Toldain Talks

Because reading me sure beats working!


Toldain started as an Everquest character. I've played him in EQ2, WoW, Vanguard, LOTRO, and Zork Online. And then EVE Online, where I'm 3 million years old, rather than my usual 3000. Currently I'm mostly playing DDO. But I still have fabulous red hair. In RL, I am a software developer who has worked on networked games, but not MMORPGS.

Monday, November 15, 2010

How To (NOT) Get Your Girlfriend Into Games

Show her this advertisement. That will be a real enticement.

Here's the advertising blurb for it:

Get Your Girlfriend Into Games! is a set of minigames designed specifically to engage any woman in video games entertainment. Best played in couples in versus mode. Suitable for children too!

I see this in a couple of ways. First, the man is fully clothed, the woman is, ahem, not. She is in a more comfortable, relaxed pose, and has a zombie stare at the screen. The text mentions that the game is "designed specifically to engage any woman". Basically, the ad seems to be a product of Objectifications R Us. With a surprise extra from the "women are equivalent to children" grab bag. I don't dispute that reading, but it isn't the only one.

To me, and I think to a lot of men who play video games, the woman sitting next to you on the couch playing video games with you is, at that moment, the most beautiful woman in the world. You might be a total shlub, but she is a goddess. Even in her curlers (do women wear curlers any more?) and bathrobe. I mean, you're breathing the same air, maybe almost touching each other. And she's joining you in one of your favorite activities, which, as far as you know, most women think of as a turn-off or competitor. Nerd Nirvana!

What this game and its ad says to me more than anything is that a lot of men would really, really like to have their partners join them in videogaming. And the company selling this game is bent on exploiting that desire. I seriously doubt that this game, even shorn of the offensive advertising, would do much toward enticing a spouse to play video games.

I happen to know several couples that play MMORPG's. For most of the women, they first got into the game through their husband/partner. So how did they do it? I'm not sure, because my spouse started MMO's the same time as me, and we both had tabletop RP background. She's special that way.

One of the qualities that MMO's have is that they almost all have a fairly gentle learning curve. And if you are playing together with a partner that has more experienced, most of the bumps can be navigated around. It can be tough to be a noob. But as the noob gains confidence, they start to strike out on their own a little, or more. It's a wonderful blooming, which I enjoy watching.

But there are a lot of videogames that don't have such a gentle learning curve. PvP games can be particularly brutal this way. You might have to go months before you experience any success. But there are other issues.

Tobi Beck is a woman who has served in the Army and has put on armor and done a considerable amount of fighting in the Society for Creative Anachronism. That's right, what we do with pixels, she does for real. She wrote a book about her experiences called The Armored Rose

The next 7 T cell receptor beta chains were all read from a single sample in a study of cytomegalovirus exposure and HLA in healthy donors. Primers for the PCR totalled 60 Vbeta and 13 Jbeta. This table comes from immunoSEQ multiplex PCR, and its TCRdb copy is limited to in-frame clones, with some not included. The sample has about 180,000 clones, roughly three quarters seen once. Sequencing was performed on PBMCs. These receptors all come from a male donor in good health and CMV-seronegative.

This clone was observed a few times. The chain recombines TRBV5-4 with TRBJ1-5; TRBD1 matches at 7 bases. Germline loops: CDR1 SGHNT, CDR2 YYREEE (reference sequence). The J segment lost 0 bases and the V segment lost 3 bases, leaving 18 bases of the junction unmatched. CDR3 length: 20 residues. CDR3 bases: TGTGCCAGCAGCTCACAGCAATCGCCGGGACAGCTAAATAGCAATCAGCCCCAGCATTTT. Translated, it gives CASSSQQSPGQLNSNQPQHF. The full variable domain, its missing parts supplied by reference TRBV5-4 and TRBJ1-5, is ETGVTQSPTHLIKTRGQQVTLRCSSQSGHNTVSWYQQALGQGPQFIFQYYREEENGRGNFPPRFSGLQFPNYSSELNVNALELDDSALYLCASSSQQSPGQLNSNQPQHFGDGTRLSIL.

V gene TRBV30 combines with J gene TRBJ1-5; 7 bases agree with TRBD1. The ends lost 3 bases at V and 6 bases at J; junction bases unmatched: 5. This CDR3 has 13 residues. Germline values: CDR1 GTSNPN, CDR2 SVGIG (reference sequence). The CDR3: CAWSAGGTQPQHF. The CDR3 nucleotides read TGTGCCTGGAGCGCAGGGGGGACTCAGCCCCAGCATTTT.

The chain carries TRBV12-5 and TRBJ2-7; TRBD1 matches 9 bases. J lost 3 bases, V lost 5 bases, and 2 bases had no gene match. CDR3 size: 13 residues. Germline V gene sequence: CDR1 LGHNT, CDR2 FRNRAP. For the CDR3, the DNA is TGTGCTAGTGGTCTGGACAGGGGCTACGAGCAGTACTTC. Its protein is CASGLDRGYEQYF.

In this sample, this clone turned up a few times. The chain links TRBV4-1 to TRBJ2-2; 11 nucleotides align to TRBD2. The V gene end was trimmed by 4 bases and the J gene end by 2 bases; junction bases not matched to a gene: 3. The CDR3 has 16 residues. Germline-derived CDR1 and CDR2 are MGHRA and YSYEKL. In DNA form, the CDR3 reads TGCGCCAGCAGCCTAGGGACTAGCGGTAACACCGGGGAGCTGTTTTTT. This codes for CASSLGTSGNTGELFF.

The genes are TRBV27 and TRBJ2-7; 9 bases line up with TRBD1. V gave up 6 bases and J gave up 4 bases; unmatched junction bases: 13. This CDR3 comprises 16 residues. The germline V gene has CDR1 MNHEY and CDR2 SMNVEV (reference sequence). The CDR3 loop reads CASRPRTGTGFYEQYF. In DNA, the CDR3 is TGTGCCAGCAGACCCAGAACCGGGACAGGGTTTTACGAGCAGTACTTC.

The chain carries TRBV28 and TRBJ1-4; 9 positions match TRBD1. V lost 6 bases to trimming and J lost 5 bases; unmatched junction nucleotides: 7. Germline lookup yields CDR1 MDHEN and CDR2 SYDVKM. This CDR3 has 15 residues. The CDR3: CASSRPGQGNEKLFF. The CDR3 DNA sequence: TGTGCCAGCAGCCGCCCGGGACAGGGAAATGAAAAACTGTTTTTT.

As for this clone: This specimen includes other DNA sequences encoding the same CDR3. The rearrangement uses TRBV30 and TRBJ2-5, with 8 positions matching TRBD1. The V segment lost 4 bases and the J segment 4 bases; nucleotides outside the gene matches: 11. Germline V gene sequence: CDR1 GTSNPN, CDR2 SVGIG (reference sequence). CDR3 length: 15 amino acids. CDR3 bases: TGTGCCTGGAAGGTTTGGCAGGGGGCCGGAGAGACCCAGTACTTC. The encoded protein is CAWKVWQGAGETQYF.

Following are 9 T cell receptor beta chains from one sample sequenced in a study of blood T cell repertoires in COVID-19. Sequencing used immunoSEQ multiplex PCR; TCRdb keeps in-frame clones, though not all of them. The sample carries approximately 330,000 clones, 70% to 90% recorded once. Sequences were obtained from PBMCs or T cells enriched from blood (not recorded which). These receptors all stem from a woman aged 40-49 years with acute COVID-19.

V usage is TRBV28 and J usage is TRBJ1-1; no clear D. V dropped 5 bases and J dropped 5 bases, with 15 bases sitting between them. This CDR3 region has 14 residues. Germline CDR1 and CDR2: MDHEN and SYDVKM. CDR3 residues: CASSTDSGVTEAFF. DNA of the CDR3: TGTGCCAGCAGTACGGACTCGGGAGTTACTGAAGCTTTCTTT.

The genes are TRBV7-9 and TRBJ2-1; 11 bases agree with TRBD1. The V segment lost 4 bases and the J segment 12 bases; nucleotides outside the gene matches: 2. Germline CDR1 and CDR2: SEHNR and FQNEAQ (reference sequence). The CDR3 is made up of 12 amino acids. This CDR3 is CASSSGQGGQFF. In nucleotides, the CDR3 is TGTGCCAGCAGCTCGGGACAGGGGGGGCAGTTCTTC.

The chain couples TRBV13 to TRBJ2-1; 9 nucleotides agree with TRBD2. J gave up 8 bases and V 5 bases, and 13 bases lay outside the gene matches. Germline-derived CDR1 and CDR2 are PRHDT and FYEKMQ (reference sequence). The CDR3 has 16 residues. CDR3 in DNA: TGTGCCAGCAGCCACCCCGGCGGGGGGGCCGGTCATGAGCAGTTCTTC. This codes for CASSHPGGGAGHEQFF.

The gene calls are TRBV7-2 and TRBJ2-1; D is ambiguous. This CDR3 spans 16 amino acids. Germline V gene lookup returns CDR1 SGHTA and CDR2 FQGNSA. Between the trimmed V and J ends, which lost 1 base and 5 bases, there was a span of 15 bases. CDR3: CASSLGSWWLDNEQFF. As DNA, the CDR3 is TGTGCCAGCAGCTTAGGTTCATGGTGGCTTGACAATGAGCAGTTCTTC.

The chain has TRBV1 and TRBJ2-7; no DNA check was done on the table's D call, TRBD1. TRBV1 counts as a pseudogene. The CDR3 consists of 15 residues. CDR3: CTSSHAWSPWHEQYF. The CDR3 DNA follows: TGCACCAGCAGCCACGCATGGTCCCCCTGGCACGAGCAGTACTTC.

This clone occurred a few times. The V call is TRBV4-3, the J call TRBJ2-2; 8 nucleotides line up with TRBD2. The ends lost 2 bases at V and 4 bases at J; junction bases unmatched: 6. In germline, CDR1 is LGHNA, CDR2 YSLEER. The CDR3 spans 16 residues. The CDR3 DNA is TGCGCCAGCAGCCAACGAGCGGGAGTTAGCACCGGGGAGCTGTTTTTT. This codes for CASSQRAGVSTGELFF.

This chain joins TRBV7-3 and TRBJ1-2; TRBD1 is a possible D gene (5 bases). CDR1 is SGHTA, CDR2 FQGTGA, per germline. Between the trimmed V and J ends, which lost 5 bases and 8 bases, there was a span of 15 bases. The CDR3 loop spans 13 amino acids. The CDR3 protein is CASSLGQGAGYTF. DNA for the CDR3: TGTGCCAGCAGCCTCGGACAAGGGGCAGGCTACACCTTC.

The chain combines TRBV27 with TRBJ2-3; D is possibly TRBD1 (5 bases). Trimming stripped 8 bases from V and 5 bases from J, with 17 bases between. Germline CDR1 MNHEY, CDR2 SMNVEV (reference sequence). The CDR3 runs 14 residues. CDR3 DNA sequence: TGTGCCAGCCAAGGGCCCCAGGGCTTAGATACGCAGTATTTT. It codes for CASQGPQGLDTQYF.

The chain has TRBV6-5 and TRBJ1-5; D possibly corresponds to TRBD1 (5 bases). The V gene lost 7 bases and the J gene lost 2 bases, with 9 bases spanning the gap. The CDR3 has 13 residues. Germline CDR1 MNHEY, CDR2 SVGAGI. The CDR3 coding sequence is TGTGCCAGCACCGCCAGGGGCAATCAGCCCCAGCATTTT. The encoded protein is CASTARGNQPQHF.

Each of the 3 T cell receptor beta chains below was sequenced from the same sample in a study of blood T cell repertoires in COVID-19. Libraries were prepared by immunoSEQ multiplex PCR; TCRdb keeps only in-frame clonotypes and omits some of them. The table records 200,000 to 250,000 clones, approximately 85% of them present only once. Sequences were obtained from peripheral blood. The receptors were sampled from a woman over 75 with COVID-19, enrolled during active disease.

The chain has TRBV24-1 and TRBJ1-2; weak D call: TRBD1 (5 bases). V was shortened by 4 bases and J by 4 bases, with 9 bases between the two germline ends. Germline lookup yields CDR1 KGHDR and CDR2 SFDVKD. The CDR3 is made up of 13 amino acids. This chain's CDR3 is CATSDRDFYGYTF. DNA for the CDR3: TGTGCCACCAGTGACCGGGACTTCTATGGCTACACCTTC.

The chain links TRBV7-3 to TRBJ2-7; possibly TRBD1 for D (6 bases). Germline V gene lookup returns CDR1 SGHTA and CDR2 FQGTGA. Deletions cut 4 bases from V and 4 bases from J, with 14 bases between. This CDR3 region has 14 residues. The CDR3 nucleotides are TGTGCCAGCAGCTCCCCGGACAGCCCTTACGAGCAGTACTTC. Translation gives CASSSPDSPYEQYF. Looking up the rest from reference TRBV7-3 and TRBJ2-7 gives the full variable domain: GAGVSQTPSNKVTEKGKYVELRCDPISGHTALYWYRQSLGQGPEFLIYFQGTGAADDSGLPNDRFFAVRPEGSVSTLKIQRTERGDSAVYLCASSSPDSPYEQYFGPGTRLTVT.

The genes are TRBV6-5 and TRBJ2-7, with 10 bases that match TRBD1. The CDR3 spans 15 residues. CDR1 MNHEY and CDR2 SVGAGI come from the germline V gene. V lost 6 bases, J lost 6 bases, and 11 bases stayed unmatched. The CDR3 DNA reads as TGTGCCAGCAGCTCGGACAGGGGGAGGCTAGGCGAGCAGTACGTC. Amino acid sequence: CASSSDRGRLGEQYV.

At one point she lists five hurdles that she feels women need to overcome to be successful at fighting in SCA. I think that they have some relevance to playing PVP videogames. I'm just going to list a few of them. I personally believe that men face these hurdles as well. However, men have a lot of cultural support for overcoming them.

  • It can be fun to hit someone Most women (and not a few men these days) are trained to never cause anyone discomfort or pain. But in a PVP game, you are trying to ruin the day of the person sitting next to you on the couch. That's kind of breaking a big taboo for you. But for the experienced player, busting each other up is a bonding experience, and fun. In Tobi Beck's world, it involves actually getting hit on the head with a stick (you're wearing a helmet and the stick is padded, but still.) This can be adapted to, but it's got to be understood.

  • It can be fun to BE hit. In videogaming, this translates to losing, getting pwnd. This strikes at self worth. This may feel like punishment. This may feel like abandonment, like he(she) doesn't like you. It can be relearned though, and experienced as respect.

  • You can have fun with new people Tobi writes of women that can spar with a few people and enjoy it, but don't expand their circle to new people. I see this happening a lot in video games. We all hate PUGs, right?

I don't know where to take this that doesn't sound offensive or condescending. What advice would you give to someone who would like their partner to play more videogames with them?

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Blogger Magson said...

My wife puts in curlers every morning, actually.

She's expressed some interest in playing EQ2 with me at some nebulous "future time." Probably after we can afford a 2nd computer. . . . and hey, I'm gainfully employed again (finally) so it won't be long before we can.

We'll see how well she likes it when the time comes.

10:41 PM  
Blogger Toldain said...

Congrats on the job!

8:25 AM  

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